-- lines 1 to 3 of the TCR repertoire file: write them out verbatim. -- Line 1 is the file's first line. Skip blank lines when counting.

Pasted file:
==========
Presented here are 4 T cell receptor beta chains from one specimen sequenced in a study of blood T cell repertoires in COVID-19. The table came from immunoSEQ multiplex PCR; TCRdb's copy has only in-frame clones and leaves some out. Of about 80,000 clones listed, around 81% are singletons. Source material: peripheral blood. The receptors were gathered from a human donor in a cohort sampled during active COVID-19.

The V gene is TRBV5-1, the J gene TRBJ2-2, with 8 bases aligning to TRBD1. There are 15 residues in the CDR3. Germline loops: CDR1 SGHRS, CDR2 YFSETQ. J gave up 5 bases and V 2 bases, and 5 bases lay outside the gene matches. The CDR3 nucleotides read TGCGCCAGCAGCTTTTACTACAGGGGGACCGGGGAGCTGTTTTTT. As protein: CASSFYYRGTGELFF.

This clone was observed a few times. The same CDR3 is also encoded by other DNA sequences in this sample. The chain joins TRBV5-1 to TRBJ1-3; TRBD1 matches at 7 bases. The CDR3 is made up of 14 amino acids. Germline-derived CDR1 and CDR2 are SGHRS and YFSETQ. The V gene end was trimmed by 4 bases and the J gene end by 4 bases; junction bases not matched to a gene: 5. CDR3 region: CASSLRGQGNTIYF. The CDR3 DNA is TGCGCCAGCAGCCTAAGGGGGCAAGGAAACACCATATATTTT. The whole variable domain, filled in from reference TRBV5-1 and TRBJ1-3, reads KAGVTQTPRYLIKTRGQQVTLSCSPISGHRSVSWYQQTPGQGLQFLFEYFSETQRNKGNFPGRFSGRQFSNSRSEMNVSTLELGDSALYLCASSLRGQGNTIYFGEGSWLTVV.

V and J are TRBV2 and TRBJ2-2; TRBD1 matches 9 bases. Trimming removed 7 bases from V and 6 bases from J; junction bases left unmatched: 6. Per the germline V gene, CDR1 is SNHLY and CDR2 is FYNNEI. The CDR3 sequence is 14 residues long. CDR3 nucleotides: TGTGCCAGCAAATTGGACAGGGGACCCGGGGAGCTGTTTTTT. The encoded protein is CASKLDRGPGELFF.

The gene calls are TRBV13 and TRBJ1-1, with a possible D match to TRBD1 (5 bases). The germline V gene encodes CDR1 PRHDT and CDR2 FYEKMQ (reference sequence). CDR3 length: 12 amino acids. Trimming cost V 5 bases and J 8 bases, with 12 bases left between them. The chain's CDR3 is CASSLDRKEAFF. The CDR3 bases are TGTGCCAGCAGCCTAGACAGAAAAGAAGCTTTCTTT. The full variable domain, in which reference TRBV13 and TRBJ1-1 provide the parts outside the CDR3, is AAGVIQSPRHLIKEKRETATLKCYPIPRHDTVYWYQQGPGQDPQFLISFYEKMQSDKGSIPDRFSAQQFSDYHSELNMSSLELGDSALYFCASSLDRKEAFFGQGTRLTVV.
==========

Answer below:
Presented here are 4 T cell receptor beta chains from one specimen sequenced in a study of blood T cell repertoires in COVID-19. The table came from immunoSEQ multiplex PCR; TCRdb's copy has only in-frame clones and leaves some out. Of about 80,000 clones listed, around 81% are singletons. Source material: peripheral blood. The receptors were gathered from a human donor in a cohort sampled during active COVID-19.

The V gene is TRBV5-1, the J gene TRBJ2-2, with 8 bases aligning to TRBD1. There are 15 residues in the CDR3. Germline loops: CDR1 SGHRS, CDR2 YFSETQ. J gave up 5 bases and V 2 bases, and 5 bases lay outside the gene matches. The CDR3 nucleotides read TGCGCCAGCAGCTTTTACTACAGGGGGACCGGGGAGCTGTTTTTT. As protein: CASSFYYRGTGELFF.

This clone was observed a few times. The same CDR3 is also encoded by other DNA sequences in this sample. The chain joins TRBV5-1 to TRBJ1-3; TRBD1 matches at 7 bases. The CDR3 is made up of 14 amino acids. Germline-derived CDR1 and CDR2 are SGHRS and YFSETQ. The V gene end was trimmed by 4 bases and the J gene end by 4 bases; junction bases not matched to a gene: 5. CDR3 region: CASSLRGQGNTIYF. The CDR3 DNA is TGCGCCAGCAGCCTAAGGGGGCAAGGAAACACCATATATTTT. The whole variable domain, filled in from reference TRBV5-1 and TRBJ1-3, reads KAGVTQTPRYLIKTRGQQVTLSCSPISGHRSVSWYQQTPGQGLQFLFEYFSETQRNKGNFPGRFSGRQFSNSRSEMNVSTLELGDSALYLCASSLRGQGNTIYFGEGSWLTVV.